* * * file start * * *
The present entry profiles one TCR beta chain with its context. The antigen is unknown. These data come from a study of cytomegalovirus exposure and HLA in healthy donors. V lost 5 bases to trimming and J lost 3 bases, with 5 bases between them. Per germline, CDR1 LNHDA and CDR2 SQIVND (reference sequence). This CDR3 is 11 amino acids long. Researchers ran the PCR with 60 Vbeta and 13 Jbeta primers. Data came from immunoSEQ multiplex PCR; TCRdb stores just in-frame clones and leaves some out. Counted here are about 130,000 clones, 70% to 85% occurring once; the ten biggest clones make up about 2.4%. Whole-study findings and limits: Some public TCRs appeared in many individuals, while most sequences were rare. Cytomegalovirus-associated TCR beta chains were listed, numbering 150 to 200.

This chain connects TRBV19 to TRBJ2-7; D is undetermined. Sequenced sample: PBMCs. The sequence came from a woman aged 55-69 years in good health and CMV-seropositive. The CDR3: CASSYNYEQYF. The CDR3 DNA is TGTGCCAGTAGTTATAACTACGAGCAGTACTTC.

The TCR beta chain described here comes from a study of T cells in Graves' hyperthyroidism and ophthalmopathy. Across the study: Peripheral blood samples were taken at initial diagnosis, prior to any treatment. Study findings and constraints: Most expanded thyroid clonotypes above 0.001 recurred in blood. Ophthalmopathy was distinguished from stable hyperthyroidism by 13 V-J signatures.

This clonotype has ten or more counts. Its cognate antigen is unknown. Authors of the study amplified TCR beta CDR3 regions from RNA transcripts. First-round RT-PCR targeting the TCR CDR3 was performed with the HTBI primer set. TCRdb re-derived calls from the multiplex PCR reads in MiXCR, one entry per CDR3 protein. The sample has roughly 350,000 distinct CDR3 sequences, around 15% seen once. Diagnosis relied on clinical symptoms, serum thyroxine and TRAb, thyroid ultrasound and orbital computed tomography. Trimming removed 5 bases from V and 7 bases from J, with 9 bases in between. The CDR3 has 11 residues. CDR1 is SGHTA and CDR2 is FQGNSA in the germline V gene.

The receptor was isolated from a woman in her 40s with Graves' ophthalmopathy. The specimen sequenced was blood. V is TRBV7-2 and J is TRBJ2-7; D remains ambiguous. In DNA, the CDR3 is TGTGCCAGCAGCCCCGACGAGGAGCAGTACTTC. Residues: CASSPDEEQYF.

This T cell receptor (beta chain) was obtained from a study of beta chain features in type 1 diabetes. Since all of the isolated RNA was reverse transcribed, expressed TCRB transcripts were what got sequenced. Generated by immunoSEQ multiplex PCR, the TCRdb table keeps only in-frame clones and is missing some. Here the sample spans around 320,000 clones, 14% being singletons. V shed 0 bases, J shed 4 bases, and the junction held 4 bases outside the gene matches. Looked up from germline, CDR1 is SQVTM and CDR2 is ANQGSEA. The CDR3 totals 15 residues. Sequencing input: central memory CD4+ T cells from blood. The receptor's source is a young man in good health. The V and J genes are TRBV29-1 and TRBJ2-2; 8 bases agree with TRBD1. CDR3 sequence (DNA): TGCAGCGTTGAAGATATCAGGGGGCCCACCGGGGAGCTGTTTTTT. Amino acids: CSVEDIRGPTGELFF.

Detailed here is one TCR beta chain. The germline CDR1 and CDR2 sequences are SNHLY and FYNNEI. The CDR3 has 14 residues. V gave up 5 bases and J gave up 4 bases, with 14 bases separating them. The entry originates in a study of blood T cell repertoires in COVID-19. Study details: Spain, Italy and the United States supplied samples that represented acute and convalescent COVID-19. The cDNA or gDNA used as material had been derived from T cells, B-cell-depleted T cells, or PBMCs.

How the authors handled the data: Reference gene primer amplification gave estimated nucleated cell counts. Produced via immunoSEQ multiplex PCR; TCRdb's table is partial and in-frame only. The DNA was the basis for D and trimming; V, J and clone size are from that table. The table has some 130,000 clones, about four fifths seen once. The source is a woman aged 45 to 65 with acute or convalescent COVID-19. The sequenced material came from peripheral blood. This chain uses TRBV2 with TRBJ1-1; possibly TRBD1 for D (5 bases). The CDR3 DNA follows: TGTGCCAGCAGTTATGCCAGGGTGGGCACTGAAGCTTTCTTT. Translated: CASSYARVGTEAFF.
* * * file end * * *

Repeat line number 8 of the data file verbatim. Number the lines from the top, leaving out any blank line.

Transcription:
How the authors handled the data: Reference gene primer amplification gave estimated nucleated cell counts. Produced via immunoSEQ multiplex PCR; TCRdb's table is partial and in-frame only. The DNA was the basis for D and trimming; V, J and clone size are from that table. The table has some 130,000 clones, about four fifths seen once. The source is a woman aged 45 to 65 with acute or convalescent COVID-19. The sequenced material came from peripheral blood. This chain uses TRBV2 with TRBJ1-1; possibly TRBD1 for D (5 bases). The CDR3 DNA follows: TGTGCCAGCAGTTATGCCAGGGTGGGCACTGAAGCTTTCTTT. Translated: CASSYARVGTEAFF.